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Daniel Green
Interests: Good writing, creative and critical.
Recent Activity
Jim Gauer's Novel Explosives (Zerogram Press, 2016) seems at first to be an almost paradigmatic example of what has been called a "meganovel" or a "maximalist" novel, exemplifying in its approach what Tom LeClair also called the "art of excess." It is a 700-page behemoth (its length made even more... Continue reading
Posted yesterday at The Reading Experience
"Literary citizenship" is a concept that many writers apparently take quite seriously, as it has evolved from a metaphorical notion that writers should advocate on behalf of literature generally to a quasi-literal requirement that they be good citizens in the "literary community" at large, whose well-being they are expected to... Continue reading
Posted 2 days ago at The Reading Experience
If we take The Writer's Notebook: Craft Essays from Tin House (Tin House Books) to be a representative gathering of critical wisdom from current American writers, what does it ultimately tell us about these writers' understanding of the purpose of fiction, their widely-shared assumptions? Unfortunately, in my view it tells... Continue reading
Posted Mar 15, 2018 at The Reading Experience
Stephen Dixon Most attentive readers of contemporary American fiction are probably aware of Stephen Dixon and his voluminous body of work, his plain-spoken expository style complete with serial run-on sentences and paragraphs that might take up pages, his apparent use of his own autobiographical circumstances to slice off a seemingly... Continue reading
Posted Feb 28, 2018 at Realisms
In a very good essay about the Russian writer Isaac Babel, Gary Saul Morson also provides a useful mini-lesson on the perils of translation: Babel’s prose depends on his silences, on what he does not say. Like his contemporaries the Russian Formalists, he wanted to shock readers out of cliché... Continue reading
Posted Jan 25, 2018 at The Reading Experience
Laurie Stone's My Life as an Animal is a particularly interesting "in-between" book in at least two ways: it straddles the line between novel and short story collection more adroitly than most such books, and it provocatively blurs distinctions between the fictional and the autobiographical, not allowing us simply to... Continue reading
Posted Jan 22, 2018 at The Reading Experience
Collections of book reviews are inherently difficult to present as sufficiently unified to warrant republication as a book. Whatever unity of theme, style, or approach the reviews possess first of all reflect such unifying qualities as they manifest themselves in the reviews to begin with, which of course requires a... Continue reading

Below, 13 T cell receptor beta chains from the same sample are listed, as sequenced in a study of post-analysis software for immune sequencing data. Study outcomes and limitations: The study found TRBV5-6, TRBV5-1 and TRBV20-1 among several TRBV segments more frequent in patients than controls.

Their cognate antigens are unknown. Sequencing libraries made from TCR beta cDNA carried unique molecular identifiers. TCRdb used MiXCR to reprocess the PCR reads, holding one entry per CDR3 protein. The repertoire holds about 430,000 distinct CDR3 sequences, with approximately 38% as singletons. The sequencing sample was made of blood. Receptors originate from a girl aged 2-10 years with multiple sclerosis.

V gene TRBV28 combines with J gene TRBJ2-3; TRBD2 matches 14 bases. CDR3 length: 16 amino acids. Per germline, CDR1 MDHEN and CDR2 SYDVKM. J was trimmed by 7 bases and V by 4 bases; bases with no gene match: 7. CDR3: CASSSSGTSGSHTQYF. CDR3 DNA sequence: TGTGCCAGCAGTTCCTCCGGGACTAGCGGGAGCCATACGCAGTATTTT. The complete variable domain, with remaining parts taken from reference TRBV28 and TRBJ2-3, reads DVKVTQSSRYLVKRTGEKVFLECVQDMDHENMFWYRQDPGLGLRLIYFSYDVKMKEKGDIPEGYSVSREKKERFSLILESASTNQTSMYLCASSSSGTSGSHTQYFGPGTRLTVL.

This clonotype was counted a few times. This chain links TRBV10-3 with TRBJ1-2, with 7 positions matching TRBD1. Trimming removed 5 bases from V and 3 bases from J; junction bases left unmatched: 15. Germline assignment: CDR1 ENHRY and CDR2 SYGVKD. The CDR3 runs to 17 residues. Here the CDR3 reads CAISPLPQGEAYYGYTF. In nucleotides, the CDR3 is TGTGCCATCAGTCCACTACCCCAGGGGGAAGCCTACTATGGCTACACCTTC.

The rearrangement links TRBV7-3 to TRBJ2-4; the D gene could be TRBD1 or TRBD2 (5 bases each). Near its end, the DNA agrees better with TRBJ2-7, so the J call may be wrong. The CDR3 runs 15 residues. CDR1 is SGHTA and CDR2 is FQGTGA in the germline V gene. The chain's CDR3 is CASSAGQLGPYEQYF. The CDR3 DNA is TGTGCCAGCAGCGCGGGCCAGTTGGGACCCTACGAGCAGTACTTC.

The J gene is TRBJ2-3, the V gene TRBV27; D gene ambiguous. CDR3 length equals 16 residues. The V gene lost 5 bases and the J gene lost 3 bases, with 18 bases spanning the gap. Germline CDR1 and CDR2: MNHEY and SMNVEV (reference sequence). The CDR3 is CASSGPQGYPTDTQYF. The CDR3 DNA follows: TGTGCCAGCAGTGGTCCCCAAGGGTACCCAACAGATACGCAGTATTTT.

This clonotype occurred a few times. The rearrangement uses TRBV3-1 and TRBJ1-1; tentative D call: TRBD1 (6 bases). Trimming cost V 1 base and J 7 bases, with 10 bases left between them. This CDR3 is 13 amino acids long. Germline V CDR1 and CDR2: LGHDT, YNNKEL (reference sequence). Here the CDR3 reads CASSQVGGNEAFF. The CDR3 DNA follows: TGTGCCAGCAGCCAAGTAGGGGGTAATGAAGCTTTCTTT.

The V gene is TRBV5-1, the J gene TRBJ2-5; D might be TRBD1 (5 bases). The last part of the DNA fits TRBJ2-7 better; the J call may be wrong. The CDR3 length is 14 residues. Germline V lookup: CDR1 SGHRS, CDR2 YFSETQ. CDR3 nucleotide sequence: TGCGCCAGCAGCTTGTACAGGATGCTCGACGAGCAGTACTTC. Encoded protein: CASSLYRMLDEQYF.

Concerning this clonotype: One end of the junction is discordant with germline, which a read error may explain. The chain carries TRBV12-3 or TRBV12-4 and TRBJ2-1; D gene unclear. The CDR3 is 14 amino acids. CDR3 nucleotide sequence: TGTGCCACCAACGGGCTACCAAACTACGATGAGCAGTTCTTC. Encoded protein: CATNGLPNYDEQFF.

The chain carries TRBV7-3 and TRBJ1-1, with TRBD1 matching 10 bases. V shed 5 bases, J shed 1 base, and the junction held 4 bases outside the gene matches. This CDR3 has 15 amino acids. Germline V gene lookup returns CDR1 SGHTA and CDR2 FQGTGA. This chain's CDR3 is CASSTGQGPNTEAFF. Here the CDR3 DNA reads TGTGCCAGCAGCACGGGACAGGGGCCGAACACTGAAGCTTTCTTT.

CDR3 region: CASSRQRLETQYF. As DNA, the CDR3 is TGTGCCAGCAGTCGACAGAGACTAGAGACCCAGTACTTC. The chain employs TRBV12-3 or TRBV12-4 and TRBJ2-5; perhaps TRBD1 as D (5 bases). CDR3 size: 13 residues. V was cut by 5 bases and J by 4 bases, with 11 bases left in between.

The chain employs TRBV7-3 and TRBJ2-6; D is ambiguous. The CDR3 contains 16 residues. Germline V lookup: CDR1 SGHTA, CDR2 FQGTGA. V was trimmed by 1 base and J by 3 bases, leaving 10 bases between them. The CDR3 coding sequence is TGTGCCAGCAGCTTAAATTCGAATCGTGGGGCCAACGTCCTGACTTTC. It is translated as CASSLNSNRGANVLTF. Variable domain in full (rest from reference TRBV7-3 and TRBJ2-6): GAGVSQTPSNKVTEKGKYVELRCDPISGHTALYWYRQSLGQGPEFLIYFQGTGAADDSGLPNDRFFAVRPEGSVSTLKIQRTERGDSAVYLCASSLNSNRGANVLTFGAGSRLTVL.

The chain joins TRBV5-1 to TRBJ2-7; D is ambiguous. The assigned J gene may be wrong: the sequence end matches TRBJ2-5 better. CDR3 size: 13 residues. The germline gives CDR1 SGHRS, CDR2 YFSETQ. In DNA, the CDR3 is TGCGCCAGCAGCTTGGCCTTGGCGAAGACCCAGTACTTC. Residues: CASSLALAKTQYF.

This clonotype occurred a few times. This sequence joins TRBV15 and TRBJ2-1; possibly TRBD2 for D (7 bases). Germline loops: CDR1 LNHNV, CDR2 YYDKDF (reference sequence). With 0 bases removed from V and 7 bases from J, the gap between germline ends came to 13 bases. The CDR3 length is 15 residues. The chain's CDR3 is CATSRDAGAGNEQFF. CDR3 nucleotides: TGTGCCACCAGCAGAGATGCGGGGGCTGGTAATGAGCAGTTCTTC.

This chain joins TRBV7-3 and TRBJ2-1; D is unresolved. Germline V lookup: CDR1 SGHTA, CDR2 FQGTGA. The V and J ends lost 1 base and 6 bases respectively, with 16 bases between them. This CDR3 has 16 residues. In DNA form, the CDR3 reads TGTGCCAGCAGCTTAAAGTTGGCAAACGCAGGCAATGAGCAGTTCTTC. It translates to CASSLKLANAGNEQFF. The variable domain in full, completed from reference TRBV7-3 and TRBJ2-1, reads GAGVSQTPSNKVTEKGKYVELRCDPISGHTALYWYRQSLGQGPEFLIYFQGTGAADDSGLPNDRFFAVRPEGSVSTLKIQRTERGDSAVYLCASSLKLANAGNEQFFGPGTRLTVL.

Posted Jan 16, 2018 at The Reading Experience
Two new reviews of mine appeared this past week: At Open Letters Review, on The Digital Critic: Literary Culture Online: As they should, the essays collected in The Digital Critic: Literary Culture Online offer a mixed assessment of the literary culture the Internet has both transformed and distorted. By now... Continue reading
Posted Jan 9, 2018 at The Reading Experience
Please consider subscribing (sidebar, top left) to "Reading Experiences," a newsletter supplement to this blog. It will include links to interesting critical writing across the web, additional observations on literature and the literary scene not posted to the blog, and enhanced access to future publishing projects of my own. (Update:... Continue reading
Posted Jan 4, 2018 at The Reading Experience
Let's Review: Book Reviewing as Literary Criticism Book Reviewing in America Going Negative Staying Positive In Practice Matter Anti-Matter Justifying Criticism Motives Gatekeeping Taking Sides Fillips of Contempt, Wet Kisses —The Role of Online Criticism "In my view, most of the debate about positive and negative reviews is misguided not... Continue reading
Posted Dec 31, 2017 at The Reading Experience
A roundup of the literary criticism I published in the past year: Reviews: "Not Somewhere or Anywhere" (On Ottessa Moshfegh's Homesick for Another World ) The publication of Ottessa Moshfegh’s story collection, Homesick for Another World, does not so much allow us to measure the progress of this writer’s talent... Continue reading
Posted Dec 22, 2017 at The Reading Experience
(The following will be the introductory essay in an ebook volume that will be the sequel to the volume I have already put together, American Postmodern Fiction. It will focus on second-generation and less well-known postmodern writers.) While the first three novels of Rudolph Wurlitzer certainly express the sensibility of... Continue reading
Posted Dec 18, 2017 at The Reading Experience